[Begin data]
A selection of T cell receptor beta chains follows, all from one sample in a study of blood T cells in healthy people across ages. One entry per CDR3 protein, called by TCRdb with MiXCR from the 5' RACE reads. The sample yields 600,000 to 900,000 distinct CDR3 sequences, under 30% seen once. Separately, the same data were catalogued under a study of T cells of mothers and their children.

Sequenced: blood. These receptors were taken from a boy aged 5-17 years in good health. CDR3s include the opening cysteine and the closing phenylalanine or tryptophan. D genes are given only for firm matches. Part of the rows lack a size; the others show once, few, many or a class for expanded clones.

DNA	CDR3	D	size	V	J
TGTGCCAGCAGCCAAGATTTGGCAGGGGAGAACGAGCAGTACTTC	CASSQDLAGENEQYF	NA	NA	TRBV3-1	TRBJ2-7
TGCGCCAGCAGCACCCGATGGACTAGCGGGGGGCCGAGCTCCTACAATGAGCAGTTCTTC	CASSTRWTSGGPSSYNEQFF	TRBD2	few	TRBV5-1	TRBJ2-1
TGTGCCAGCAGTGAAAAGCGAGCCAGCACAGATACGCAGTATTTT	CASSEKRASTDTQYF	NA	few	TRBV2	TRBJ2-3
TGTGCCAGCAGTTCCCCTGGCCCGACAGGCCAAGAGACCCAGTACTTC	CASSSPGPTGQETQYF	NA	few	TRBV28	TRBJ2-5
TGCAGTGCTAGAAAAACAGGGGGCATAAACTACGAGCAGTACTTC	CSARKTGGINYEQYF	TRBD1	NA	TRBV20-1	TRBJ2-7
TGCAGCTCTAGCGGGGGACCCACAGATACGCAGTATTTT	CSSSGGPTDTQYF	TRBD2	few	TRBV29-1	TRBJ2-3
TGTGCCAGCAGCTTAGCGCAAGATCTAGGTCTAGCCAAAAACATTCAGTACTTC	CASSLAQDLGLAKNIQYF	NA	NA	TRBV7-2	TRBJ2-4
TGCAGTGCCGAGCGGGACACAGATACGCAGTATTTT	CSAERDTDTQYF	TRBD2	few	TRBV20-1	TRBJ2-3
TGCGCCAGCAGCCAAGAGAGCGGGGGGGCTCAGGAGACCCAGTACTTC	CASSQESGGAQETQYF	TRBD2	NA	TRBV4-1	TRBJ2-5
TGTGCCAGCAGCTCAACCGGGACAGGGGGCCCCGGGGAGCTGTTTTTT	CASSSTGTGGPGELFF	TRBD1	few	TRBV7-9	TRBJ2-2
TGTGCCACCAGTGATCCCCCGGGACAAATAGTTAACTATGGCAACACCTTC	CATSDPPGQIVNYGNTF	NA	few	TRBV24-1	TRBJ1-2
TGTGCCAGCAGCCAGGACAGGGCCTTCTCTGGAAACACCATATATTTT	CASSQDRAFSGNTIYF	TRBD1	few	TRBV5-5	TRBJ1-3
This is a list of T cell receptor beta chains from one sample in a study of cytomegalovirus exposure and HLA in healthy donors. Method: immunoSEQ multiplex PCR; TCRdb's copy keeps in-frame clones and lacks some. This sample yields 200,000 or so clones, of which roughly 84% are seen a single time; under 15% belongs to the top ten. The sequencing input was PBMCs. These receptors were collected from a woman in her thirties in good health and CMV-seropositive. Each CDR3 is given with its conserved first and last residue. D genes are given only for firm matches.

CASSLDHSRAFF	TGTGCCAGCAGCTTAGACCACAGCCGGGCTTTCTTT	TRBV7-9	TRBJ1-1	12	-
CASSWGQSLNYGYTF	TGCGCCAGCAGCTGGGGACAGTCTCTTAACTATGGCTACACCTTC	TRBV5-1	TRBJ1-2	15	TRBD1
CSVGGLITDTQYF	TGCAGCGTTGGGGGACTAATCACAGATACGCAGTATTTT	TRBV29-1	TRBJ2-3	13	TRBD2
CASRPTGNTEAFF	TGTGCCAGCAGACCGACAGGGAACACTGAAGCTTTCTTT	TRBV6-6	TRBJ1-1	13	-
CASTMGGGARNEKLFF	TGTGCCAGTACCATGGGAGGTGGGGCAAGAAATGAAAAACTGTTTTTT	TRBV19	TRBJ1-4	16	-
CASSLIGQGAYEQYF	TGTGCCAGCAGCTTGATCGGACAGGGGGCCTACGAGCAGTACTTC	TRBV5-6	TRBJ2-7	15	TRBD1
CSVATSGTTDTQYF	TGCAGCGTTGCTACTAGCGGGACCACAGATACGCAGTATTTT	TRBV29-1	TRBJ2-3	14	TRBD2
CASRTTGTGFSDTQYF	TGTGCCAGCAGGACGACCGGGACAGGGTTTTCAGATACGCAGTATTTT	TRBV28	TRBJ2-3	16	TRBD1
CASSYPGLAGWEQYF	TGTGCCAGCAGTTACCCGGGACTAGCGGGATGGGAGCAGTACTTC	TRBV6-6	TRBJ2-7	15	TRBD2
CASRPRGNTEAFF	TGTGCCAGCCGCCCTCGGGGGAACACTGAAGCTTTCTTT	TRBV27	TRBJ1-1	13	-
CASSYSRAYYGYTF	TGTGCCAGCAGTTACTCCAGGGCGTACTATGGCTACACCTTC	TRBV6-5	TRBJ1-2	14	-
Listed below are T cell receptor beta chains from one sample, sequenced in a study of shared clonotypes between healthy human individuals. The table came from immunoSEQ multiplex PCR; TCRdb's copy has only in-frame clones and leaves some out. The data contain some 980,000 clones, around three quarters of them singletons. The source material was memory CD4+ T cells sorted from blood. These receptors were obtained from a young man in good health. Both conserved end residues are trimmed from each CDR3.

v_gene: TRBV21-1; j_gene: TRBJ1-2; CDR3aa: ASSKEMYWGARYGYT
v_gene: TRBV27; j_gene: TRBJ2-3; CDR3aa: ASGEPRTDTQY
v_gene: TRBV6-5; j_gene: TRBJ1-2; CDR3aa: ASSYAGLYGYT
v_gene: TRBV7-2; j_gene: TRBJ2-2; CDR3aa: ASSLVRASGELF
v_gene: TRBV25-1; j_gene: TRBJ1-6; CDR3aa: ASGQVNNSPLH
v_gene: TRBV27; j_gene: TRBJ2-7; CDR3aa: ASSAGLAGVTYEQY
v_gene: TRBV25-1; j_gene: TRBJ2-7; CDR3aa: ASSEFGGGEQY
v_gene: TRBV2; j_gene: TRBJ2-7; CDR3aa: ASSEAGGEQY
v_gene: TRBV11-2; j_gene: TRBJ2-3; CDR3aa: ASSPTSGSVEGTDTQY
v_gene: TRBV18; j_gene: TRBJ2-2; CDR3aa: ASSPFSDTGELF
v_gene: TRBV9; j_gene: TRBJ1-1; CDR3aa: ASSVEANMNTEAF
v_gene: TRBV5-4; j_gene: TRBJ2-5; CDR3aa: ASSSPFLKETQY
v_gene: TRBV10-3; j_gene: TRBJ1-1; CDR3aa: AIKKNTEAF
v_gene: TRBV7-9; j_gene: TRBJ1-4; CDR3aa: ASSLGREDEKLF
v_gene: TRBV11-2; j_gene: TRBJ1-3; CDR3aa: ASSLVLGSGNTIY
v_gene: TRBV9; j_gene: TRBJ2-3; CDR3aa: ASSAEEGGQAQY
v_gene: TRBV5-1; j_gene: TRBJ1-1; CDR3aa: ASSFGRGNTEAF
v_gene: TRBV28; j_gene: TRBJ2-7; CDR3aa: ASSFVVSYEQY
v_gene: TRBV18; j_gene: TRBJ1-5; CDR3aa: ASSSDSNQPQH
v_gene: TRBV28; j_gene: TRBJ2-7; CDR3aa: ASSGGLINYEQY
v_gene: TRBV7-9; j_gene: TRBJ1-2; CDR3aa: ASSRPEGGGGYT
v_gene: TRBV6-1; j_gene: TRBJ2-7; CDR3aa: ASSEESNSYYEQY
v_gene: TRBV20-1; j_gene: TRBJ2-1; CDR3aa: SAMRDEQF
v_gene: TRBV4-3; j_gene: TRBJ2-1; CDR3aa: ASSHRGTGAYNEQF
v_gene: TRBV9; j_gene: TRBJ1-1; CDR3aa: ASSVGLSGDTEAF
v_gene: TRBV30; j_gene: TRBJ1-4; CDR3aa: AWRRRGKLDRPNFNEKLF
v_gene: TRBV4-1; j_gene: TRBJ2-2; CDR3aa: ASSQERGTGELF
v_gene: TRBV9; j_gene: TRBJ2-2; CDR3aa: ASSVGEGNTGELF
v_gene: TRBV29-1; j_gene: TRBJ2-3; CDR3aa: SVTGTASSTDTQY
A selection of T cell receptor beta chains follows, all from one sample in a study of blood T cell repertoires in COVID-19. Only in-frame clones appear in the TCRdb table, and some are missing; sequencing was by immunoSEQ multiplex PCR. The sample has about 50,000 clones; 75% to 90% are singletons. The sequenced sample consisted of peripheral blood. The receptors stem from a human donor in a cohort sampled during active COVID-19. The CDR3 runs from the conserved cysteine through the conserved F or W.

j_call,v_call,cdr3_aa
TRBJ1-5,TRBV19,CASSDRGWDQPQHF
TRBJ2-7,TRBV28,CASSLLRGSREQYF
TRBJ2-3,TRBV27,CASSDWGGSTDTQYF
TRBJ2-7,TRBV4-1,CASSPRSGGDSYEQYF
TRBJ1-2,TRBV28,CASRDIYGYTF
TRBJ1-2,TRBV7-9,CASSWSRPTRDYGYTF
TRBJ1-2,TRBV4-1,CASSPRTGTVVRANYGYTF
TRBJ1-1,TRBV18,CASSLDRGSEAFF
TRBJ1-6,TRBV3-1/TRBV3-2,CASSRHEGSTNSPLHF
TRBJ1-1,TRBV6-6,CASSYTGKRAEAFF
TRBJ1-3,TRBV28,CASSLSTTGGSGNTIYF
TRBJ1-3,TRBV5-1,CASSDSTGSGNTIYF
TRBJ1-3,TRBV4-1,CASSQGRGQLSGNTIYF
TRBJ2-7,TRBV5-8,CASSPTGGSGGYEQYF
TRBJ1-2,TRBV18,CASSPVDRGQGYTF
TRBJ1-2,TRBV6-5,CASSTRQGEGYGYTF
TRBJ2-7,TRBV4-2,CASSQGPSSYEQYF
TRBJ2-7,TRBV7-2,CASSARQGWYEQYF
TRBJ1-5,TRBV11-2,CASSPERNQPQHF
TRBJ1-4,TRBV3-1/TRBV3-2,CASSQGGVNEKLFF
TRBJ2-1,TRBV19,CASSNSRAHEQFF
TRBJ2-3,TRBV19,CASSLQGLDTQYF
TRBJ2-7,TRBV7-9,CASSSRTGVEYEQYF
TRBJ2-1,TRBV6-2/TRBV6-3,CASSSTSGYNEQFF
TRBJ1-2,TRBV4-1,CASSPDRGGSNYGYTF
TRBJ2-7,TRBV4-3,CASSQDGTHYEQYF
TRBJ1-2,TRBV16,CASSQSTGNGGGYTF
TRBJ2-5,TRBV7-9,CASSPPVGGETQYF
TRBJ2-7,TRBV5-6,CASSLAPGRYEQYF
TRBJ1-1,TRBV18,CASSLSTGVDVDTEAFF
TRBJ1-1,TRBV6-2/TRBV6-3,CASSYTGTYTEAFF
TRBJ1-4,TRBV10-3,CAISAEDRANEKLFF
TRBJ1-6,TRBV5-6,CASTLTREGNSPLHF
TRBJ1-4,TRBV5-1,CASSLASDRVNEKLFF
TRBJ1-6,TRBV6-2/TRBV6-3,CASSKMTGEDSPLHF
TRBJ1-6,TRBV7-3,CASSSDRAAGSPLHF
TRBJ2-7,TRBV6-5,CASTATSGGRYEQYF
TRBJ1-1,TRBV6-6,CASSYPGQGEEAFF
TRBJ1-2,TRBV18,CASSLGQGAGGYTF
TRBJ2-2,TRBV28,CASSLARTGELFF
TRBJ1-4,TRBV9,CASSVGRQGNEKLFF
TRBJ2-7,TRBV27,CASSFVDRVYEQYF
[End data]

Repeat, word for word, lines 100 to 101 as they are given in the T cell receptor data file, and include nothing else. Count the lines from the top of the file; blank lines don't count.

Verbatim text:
TRBJ1-4,TRBV9,CASSVGRQGNEKLFF
TRBJ2-7,TRBV27,CASSFVDRVYEQYF